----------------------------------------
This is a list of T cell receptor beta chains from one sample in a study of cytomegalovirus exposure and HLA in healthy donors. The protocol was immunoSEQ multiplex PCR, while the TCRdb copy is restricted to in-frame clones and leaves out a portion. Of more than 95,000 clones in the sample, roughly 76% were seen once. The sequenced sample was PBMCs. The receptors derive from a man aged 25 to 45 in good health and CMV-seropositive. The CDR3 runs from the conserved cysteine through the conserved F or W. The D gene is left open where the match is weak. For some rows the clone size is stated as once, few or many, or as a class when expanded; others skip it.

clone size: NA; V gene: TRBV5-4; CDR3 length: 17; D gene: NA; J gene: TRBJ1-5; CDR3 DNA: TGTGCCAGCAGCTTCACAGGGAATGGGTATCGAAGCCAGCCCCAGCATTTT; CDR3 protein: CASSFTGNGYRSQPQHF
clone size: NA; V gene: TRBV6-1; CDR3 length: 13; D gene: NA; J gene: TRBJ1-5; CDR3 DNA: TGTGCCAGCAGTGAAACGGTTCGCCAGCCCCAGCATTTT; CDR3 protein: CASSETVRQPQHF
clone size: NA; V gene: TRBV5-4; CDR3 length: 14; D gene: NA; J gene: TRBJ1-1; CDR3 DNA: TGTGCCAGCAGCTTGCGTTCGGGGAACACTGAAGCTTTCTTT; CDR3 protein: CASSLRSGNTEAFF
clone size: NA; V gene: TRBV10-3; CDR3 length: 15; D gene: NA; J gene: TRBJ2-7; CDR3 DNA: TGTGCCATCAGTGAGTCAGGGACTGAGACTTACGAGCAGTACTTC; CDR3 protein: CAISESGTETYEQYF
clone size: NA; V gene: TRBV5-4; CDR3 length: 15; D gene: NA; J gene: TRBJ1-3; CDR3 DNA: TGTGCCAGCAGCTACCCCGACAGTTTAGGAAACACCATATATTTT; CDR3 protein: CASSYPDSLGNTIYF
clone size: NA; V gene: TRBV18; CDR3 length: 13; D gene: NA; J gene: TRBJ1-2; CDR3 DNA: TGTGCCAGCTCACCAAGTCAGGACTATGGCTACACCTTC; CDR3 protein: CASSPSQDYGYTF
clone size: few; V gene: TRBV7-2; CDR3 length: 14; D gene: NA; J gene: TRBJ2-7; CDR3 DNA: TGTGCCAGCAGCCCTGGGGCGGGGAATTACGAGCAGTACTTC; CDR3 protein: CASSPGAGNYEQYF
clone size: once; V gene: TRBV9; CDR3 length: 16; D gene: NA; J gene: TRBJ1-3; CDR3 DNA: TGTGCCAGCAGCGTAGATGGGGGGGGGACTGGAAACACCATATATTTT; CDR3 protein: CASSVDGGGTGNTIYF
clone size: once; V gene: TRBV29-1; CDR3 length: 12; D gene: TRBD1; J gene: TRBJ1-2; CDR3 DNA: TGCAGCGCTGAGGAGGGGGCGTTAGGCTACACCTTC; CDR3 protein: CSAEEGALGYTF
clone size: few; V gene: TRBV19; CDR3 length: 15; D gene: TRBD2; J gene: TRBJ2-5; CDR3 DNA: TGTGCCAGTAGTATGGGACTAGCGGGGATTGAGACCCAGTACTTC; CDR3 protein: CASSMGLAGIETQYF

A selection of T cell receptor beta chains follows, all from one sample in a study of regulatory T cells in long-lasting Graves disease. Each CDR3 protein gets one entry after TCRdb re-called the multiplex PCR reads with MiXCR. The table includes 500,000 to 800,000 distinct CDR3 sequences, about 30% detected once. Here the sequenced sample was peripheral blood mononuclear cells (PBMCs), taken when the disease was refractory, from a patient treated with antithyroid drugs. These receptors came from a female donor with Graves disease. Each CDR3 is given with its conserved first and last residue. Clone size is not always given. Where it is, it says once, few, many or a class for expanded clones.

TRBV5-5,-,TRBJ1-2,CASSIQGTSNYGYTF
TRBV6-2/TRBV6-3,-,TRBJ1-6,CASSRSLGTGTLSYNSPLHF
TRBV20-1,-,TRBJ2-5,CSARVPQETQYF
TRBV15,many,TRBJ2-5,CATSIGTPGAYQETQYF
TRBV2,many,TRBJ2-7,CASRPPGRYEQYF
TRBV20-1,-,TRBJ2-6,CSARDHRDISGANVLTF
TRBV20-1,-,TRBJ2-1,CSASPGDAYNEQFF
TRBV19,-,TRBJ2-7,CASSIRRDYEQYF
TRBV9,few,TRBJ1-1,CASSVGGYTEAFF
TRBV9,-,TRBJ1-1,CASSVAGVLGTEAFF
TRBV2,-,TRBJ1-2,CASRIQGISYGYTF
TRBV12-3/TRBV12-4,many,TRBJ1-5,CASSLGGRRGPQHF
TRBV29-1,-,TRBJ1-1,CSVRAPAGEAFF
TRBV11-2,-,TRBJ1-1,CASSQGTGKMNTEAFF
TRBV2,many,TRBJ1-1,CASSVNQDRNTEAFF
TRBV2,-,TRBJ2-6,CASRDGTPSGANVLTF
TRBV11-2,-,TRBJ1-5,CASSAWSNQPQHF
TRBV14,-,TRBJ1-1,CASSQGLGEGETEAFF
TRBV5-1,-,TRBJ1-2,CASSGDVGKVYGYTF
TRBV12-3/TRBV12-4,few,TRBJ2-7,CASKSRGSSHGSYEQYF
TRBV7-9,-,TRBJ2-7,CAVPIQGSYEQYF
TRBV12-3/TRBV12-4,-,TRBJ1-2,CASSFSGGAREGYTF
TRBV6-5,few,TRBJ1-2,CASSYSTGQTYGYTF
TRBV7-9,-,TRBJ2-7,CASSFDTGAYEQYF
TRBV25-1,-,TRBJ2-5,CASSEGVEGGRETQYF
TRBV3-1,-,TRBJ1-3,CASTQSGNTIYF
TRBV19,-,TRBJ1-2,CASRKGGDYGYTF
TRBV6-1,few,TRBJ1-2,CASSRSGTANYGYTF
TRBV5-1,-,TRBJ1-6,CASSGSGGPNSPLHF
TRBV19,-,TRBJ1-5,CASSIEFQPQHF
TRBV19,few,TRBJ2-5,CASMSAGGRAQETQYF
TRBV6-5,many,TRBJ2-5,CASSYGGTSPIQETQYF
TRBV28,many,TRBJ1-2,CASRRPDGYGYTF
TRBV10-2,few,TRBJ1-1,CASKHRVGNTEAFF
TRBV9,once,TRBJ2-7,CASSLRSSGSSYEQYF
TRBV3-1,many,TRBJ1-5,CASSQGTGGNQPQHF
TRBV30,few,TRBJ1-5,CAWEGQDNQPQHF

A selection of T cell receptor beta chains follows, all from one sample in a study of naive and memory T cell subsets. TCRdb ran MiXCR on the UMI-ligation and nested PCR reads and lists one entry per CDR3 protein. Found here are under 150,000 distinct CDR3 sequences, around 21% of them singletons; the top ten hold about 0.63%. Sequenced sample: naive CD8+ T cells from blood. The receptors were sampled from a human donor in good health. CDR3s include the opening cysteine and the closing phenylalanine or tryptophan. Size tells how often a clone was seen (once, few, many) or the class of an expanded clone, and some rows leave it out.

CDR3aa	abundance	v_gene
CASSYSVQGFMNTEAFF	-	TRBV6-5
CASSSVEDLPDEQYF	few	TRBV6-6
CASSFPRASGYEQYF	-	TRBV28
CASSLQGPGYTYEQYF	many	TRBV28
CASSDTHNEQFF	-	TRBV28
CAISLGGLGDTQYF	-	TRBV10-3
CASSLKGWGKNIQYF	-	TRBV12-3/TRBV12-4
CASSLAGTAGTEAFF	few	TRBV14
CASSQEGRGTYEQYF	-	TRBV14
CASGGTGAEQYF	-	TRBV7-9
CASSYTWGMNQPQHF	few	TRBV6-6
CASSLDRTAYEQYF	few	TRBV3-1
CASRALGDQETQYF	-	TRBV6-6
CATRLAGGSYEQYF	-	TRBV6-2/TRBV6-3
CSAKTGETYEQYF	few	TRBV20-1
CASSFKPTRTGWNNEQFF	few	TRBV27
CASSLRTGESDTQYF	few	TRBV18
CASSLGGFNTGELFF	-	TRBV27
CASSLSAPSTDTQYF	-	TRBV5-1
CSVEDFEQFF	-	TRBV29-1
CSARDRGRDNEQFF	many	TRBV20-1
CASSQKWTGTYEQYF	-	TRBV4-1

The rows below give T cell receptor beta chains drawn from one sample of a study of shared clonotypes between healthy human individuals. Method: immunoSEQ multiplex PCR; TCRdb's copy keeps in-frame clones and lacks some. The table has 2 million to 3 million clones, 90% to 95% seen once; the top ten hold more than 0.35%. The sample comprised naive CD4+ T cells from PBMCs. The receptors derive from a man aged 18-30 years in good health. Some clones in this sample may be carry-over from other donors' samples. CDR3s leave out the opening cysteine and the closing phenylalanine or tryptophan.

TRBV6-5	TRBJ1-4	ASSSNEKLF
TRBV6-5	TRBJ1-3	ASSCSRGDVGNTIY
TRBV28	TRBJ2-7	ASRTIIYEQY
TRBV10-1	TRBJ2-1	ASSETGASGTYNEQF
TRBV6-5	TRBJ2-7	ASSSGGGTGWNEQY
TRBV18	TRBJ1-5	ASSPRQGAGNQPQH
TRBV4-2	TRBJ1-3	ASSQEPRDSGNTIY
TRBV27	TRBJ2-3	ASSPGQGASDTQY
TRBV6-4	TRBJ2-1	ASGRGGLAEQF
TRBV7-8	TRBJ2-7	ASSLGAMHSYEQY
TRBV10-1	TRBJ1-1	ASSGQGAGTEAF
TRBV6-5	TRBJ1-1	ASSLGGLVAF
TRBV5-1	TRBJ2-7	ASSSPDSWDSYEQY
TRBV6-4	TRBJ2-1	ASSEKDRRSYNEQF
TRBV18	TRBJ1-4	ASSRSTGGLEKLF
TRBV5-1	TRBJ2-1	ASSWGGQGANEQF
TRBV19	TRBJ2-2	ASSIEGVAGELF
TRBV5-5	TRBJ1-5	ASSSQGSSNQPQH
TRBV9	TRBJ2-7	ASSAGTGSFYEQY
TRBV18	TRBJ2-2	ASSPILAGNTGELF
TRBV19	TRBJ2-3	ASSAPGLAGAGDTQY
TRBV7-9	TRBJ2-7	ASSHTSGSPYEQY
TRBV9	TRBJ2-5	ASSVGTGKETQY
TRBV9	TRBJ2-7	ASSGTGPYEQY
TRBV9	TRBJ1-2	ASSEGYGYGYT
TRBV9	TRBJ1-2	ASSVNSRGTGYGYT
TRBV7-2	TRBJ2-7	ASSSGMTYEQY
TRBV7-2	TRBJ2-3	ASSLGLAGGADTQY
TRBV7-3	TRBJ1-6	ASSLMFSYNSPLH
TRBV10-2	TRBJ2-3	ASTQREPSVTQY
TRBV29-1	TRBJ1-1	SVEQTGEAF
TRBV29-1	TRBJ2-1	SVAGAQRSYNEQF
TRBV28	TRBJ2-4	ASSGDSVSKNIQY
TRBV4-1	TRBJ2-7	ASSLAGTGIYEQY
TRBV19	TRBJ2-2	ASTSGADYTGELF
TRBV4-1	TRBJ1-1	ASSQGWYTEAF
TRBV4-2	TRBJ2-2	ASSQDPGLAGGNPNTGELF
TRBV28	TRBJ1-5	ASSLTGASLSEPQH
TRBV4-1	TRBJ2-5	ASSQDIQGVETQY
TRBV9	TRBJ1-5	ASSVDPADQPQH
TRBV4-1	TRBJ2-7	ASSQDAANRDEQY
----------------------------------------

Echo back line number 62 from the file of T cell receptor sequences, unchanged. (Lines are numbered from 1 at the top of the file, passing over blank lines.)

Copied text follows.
CASSYTWGMNQPQHF	few	TRBV6-6